The Afghan Surge Is Wrong

Barack Obama’s announcement this week that he intends to send 30,000 more troops to Afghanistan gives me pause.  This is because Afghanistan has a long history of being uncontrollable.

Since Alexander the Great, the country has been the Poland of Asia, constantly being fought over because of its location on trading routes in south, central Asia.  Starting with Alexander in 328 BC, Afghanistan has been invaded by the Scythians, the Huns, the Persians, the Turks, and the Mongols.  These invaders swarmed across the country up until 1747, when a tribal council elected a king and the modern Afghanistan was born.

Afghanistan has continued to resist invasion inthe modern era. In the 19th century the British fought three wars there, including one in which one of their armies was annihilated.  The Soviets attacked in 1979 following a communist coup and eventually had to withdraw after a bloody fight.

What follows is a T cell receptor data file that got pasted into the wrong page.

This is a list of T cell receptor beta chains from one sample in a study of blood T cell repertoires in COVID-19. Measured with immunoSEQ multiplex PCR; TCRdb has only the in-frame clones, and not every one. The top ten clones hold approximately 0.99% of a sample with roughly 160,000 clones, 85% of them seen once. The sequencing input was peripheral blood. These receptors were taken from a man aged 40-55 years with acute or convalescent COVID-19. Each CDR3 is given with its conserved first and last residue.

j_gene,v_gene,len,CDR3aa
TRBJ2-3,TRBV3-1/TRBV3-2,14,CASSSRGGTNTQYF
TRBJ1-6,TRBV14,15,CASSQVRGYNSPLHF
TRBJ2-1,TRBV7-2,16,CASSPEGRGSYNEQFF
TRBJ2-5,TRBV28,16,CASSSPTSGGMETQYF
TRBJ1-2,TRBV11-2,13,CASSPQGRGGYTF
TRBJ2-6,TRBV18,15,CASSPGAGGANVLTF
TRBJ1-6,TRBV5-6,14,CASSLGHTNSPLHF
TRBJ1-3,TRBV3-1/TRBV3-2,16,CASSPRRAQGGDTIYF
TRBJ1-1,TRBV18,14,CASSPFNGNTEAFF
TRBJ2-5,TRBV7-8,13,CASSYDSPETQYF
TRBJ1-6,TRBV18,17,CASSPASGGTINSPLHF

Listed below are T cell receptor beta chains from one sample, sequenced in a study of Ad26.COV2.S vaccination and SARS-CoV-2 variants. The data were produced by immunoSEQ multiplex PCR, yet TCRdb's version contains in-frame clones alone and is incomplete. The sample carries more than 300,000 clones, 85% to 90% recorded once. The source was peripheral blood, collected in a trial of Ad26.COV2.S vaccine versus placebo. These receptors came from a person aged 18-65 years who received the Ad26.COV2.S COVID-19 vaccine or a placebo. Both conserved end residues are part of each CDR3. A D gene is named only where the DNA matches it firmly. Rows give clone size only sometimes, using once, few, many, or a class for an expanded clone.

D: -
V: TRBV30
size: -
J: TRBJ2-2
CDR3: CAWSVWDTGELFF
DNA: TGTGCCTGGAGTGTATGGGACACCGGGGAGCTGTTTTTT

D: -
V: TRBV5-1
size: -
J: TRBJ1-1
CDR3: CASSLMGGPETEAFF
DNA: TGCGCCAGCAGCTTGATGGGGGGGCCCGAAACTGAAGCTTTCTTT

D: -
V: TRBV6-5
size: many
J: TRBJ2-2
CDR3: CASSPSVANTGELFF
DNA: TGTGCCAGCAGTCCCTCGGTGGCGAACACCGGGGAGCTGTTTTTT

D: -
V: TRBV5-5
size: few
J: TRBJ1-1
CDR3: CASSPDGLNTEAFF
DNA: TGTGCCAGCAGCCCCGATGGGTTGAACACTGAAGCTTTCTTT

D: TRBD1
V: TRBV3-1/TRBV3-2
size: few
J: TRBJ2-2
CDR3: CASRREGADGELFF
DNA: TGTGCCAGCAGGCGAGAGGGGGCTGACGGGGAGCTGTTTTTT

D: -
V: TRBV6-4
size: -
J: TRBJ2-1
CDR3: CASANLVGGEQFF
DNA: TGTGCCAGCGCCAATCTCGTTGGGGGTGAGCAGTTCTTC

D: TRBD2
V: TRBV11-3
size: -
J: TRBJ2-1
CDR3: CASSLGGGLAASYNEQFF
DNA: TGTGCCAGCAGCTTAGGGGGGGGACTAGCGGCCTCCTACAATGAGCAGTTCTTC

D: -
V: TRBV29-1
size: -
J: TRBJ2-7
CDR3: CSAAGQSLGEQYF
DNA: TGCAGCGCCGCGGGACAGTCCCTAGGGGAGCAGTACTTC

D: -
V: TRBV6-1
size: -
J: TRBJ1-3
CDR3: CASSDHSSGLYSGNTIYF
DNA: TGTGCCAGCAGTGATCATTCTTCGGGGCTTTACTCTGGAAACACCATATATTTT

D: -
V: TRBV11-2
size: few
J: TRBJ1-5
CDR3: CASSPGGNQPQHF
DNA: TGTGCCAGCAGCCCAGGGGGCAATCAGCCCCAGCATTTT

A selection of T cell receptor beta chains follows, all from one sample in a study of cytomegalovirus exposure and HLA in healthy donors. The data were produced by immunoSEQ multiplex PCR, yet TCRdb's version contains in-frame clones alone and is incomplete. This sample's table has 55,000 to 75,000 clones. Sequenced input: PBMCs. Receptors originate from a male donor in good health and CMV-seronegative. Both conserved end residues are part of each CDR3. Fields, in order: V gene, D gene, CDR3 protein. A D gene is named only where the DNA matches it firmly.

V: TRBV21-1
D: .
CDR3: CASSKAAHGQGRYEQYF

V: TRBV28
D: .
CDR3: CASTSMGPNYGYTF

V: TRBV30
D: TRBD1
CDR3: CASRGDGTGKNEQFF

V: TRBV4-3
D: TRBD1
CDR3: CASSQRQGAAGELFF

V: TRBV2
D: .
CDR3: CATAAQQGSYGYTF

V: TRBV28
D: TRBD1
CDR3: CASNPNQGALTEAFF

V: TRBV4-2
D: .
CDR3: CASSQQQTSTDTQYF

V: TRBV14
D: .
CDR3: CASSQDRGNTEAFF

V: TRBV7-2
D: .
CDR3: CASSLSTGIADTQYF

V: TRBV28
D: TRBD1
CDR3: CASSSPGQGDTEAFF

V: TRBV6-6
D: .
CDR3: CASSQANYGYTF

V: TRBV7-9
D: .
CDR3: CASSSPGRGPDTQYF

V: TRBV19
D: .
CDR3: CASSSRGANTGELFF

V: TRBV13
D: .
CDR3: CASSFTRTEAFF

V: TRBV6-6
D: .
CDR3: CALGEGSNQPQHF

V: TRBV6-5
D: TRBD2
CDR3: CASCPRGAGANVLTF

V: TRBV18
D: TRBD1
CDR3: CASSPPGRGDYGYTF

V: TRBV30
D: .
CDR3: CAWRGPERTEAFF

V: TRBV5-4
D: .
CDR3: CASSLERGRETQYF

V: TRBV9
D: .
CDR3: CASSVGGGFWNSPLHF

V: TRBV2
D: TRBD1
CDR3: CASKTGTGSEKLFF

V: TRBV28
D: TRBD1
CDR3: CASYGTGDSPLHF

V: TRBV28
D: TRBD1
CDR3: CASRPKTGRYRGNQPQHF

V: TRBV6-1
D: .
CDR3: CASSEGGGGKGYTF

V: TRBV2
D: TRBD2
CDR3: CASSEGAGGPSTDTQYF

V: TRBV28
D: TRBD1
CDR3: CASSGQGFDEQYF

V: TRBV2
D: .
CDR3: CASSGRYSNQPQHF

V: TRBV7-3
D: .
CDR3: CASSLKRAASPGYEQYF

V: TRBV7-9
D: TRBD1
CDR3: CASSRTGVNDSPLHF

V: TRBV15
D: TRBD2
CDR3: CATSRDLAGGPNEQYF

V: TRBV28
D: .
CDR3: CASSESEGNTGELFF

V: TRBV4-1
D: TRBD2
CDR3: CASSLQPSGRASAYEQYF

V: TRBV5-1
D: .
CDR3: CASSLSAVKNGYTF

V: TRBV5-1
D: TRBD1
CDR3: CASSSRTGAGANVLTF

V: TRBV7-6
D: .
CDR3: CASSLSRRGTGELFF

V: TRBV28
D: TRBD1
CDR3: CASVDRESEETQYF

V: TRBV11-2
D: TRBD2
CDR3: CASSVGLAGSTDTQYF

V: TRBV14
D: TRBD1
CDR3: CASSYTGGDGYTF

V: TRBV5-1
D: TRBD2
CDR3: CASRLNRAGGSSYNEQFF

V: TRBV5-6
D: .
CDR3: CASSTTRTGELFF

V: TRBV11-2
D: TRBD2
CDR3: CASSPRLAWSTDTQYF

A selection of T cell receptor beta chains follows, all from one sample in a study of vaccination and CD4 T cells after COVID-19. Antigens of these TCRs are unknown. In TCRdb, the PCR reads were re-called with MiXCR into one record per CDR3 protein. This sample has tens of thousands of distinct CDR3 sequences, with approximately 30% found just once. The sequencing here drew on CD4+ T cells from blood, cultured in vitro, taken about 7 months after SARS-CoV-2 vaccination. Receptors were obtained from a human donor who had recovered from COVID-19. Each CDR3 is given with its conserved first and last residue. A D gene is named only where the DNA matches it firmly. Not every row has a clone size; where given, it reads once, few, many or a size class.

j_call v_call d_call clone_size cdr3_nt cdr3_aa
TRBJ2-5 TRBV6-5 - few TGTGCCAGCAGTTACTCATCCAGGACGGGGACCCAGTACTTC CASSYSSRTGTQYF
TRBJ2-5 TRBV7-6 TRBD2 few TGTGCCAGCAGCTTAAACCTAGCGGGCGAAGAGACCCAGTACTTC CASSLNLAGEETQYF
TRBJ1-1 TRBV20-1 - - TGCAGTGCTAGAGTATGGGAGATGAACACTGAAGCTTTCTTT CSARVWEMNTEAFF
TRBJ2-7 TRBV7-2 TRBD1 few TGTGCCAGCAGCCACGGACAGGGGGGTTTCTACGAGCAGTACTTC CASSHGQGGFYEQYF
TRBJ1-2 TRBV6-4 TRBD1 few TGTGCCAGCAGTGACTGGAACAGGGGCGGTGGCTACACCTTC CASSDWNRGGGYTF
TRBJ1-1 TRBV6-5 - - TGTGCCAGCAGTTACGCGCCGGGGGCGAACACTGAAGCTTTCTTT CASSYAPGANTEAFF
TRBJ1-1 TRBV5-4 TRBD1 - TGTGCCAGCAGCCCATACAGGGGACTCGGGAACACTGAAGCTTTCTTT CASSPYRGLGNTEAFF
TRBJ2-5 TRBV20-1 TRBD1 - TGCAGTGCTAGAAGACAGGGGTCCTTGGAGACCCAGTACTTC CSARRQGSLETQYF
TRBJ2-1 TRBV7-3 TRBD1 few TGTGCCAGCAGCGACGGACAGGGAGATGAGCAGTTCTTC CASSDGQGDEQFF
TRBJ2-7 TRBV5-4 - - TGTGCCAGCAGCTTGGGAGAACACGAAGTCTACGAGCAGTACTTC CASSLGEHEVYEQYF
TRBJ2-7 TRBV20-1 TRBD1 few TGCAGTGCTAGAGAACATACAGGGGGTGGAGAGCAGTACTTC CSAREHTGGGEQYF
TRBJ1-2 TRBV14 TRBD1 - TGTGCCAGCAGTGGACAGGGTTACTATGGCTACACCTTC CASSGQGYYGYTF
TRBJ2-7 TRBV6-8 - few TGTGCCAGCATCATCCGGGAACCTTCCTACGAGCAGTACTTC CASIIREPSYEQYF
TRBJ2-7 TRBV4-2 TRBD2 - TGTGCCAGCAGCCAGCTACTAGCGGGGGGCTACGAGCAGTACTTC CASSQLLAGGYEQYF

The British lost this 1880 battle in Afghanistan

(Source of photo: BBC)

Arguments for continuing to maintain American soldiers in Afganistan do not hold water. First, staying there to prop up the current government, one that is purportedly corrupt, is a waste of American lives. Doing so also goes against the advice of our founding fathers. Both George Washington warned against maintaining long term foreign friends. In addition, Thomas Jefferson famously counseled against “entangling alliances”.  

Second, fighting “over there” so terrorists wont’ come “over here” isn’t warranted. While George W. Bush is the whipping boy of most of the world today, one thing he did right is break the ability of groups like the Taliban and Al Queda to carry on the fight. We are better off shoring up our broken immigration system and preventing terrorists from entering the United States than shedding the blood of young American men in Aghanistan.

America is a much more successful country when it stays out of other nations’ affairs and minds its own business. It’s time to get out of Afghanistan.       

Sources:

US State Department

Foreign Affairs

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